What’s your first reaction when you see a snail in the garden? If you’re like most people, you think, “Ugh! A slimy, nasty, mucus-generating creature that eats my plants.” And your impulse is to step on it. Crunch, crunch!
But when you’re planning a mindfulness meditation or contemplation session outside, the world of snails is rich with opportunities.
On a damp morning, you can see snails heading to their daytime nap spots. Watching a snail traverse pavement, then gravel, then mulch can easily take up the full time you’ve allotted. They move at 150 feet per hour, top speed. And that speed, of course, depends on the surface it’s traveling. The bottom of the snail is its foot, which oozes the mucus that delights us as children and disgusts us as adult. That mucus is like the oil in our cars – it reduces friction so the snail appears to be gliding.
Notice where the snails go, and consider how wondrous is the snail’s ability to climb using that foot. I’ve seen snails sliding up the outside of an agave leaf, tilted upside down at an angle guaranteed to drop other critters. As well as smoothing paths that are rough, friction-rich surfaces, that mucus and foot working together seem to slurp suction to keep the snail on its path.
Like most of us, you probably think of snails as harmful creatures that eat your garden plants, so you’re tempted to throw out snail bait or salt to wipe them out
I slowed down to watch three snails in a parade one day and realized they were not eating healthy plants. They were after the sick and unhealthy ones, and the decaying plant matter on the ground. Yes, they chewed ferociously on my fuzzy-leaved Salvia argentea. But, frankly, that plant was in the wrong place, on the low side of sloping pavement, where it got too much runoff. The minute I moved the plant to higher and drier ground, the snails left it alone.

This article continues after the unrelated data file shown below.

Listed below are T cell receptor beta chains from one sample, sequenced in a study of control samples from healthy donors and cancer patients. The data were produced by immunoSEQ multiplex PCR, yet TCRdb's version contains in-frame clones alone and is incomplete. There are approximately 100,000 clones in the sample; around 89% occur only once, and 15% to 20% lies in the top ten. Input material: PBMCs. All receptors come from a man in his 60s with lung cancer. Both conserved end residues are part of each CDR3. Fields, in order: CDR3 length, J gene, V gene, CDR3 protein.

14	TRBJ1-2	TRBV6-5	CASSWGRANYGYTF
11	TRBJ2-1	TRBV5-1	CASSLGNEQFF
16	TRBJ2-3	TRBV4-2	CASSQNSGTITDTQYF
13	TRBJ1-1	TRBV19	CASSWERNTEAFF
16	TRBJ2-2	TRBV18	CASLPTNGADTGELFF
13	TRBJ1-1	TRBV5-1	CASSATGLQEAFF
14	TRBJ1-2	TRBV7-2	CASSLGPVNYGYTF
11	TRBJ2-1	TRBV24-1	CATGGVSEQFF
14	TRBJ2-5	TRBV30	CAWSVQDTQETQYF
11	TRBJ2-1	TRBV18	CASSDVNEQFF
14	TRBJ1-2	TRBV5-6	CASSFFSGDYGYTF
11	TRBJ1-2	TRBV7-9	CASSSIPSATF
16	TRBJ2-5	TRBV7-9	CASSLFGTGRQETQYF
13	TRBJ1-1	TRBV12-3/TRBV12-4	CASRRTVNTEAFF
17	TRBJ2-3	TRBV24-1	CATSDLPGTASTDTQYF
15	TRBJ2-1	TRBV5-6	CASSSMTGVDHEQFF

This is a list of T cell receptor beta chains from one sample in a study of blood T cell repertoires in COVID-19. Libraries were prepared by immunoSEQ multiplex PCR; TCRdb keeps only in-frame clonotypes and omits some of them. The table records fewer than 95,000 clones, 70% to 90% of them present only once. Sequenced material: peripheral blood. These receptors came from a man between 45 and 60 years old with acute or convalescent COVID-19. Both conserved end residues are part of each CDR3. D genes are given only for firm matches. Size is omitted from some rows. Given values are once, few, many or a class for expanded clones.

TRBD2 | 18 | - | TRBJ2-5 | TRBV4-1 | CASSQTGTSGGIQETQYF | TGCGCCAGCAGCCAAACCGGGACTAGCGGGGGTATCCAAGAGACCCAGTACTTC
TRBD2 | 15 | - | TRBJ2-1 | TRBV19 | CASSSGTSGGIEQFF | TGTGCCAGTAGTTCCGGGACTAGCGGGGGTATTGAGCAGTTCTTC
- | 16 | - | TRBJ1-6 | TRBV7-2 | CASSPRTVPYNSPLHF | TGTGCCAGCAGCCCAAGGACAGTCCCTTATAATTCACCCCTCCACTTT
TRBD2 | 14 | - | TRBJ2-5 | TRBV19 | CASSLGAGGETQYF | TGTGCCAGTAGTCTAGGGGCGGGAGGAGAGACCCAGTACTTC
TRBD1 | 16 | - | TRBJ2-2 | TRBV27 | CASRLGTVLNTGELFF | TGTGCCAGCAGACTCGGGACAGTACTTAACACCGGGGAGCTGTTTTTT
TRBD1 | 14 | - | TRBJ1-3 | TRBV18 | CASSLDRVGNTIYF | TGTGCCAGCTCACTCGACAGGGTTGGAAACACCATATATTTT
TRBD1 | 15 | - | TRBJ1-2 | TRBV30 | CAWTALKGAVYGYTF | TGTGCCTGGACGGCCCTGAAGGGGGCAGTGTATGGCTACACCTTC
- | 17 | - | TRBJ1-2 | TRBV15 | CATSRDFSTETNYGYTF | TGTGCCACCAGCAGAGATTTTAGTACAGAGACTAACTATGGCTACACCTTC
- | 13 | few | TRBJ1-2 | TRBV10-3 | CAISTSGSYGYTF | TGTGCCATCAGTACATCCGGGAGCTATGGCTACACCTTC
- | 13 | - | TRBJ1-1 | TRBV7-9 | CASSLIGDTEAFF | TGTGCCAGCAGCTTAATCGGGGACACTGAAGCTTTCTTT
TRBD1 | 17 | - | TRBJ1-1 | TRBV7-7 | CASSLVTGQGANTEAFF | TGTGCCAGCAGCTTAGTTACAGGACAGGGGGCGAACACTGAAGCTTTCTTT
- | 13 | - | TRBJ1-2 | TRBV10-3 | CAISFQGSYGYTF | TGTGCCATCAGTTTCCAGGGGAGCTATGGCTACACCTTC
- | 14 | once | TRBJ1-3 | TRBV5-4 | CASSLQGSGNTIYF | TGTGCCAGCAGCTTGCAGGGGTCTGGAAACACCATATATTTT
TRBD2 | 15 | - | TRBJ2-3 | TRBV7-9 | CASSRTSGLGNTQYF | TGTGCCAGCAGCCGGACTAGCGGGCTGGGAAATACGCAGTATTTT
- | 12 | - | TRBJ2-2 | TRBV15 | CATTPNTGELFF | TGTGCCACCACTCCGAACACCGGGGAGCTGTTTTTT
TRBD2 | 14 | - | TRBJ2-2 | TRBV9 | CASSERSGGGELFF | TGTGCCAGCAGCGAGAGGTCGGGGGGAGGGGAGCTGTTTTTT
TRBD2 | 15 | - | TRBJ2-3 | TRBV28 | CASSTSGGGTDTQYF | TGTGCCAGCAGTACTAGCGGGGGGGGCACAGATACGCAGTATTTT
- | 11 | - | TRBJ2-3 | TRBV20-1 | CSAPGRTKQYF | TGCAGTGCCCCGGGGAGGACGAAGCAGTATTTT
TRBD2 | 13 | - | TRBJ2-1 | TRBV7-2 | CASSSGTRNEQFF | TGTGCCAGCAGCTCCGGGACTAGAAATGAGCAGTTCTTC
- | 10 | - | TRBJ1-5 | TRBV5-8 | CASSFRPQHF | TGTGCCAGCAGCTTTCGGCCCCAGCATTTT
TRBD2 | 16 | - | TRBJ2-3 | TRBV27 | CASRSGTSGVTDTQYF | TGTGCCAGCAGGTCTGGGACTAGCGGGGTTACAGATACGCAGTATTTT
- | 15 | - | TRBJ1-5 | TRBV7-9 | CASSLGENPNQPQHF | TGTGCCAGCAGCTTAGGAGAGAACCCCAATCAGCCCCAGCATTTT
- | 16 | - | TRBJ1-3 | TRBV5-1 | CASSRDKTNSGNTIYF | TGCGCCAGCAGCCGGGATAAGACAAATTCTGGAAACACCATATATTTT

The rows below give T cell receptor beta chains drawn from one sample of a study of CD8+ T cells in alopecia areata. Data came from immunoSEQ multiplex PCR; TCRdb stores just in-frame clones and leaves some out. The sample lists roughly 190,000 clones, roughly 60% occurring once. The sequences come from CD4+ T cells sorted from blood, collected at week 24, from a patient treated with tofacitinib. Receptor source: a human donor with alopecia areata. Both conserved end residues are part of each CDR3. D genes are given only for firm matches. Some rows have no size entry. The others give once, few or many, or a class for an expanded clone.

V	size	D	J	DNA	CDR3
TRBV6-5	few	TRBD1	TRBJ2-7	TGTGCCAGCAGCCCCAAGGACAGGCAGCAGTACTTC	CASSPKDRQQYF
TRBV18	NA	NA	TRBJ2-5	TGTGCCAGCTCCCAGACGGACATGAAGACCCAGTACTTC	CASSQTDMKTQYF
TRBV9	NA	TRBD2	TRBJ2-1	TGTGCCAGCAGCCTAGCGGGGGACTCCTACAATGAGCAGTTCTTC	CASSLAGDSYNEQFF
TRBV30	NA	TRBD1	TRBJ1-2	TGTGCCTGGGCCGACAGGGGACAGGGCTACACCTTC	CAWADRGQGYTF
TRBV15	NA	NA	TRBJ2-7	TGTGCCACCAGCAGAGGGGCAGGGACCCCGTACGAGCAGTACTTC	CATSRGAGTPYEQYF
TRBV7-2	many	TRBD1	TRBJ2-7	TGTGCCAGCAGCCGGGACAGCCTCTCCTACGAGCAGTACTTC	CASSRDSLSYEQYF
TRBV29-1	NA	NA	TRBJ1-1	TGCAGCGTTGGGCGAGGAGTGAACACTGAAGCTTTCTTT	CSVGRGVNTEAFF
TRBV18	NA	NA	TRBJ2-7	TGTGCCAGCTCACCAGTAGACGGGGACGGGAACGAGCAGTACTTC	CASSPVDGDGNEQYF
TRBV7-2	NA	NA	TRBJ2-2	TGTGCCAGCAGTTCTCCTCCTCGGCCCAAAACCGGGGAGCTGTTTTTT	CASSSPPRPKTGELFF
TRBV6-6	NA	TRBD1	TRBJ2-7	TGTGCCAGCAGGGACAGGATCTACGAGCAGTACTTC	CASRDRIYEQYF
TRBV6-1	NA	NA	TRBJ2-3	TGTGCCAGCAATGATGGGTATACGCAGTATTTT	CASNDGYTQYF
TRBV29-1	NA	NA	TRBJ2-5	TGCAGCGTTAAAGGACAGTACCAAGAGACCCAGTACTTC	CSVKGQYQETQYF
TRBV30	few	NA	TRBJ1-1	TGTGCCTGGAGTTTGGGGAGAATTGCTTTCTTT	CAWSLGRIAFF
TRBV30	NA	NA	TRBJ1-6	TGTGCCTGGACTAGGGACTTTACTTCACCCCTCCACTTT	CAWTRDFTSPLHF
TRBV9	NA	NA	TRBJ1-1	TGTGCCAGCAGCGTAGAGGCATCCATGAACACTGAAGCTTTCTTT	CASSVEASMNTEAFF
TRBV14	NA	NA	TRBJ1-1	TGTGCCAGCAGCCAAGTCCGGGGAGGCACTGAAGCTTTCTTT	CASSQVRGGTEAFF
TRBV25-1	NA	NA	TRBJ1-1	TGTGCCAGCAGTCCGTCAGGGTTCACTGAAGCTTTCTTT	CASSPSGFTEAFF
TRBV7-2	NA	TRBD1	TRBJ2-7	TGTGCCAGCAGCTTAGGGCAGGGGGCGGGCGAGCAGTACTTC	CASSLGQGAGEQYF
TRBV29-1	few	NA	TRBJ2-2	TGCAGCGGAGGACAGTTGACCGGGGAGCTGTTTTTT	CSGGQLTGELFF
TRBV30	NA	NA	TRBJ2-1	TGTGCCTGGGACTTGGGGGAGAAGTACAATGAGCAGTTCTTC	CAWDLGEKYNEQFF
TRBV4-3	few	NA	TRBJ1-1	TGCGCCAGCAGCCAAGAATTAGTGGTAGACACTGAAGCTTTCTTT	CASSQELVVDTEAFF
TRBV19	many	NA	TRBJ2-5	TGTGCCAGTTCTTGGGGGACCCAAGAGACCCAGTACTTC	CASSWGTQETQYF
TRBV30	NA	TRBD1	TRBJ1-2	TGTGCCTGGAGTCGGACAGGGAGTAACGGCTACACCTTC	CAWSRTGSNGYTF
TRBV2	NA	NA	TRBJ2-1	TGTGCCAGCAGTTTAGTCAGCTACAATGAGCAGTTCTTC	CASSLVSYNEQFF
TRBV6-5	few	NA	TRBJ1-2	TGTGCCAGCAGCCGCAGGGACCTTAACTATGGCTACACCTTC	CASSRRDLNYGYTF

And when I’ve pushed the limits of my garden’s climate and soil conditions too far, thinking sweet goldenrod would be OK in the heat if it’s growing in shade, the snails have reminded me that my decisions about plants don’t always follow “right plant, right place.”
Watching snails humbles me.
I’ve seen at least 5 kinds in my garden, both round ones and those that look like spirals. They often lay 100 eggs at a time, which seems like a huge number until I realized their life is full of predators. Not only are snails eaten by mockingbirds, roadrunners, and doves, they are also a yummy delicacy to toads, frogs, and snakes. In fact, they are lovely morsels to firefly larvae, beetles, and even other snails!
So try sitting on a low cushion in your garden to watch the snails go by. They eat dirt for the calcium to grow their shells, can’t see too well, and have an amazingly sharp sense of smell. And they can live for 5 years.
At the speed they move, 5 years must seem like a really really long time to a snail.
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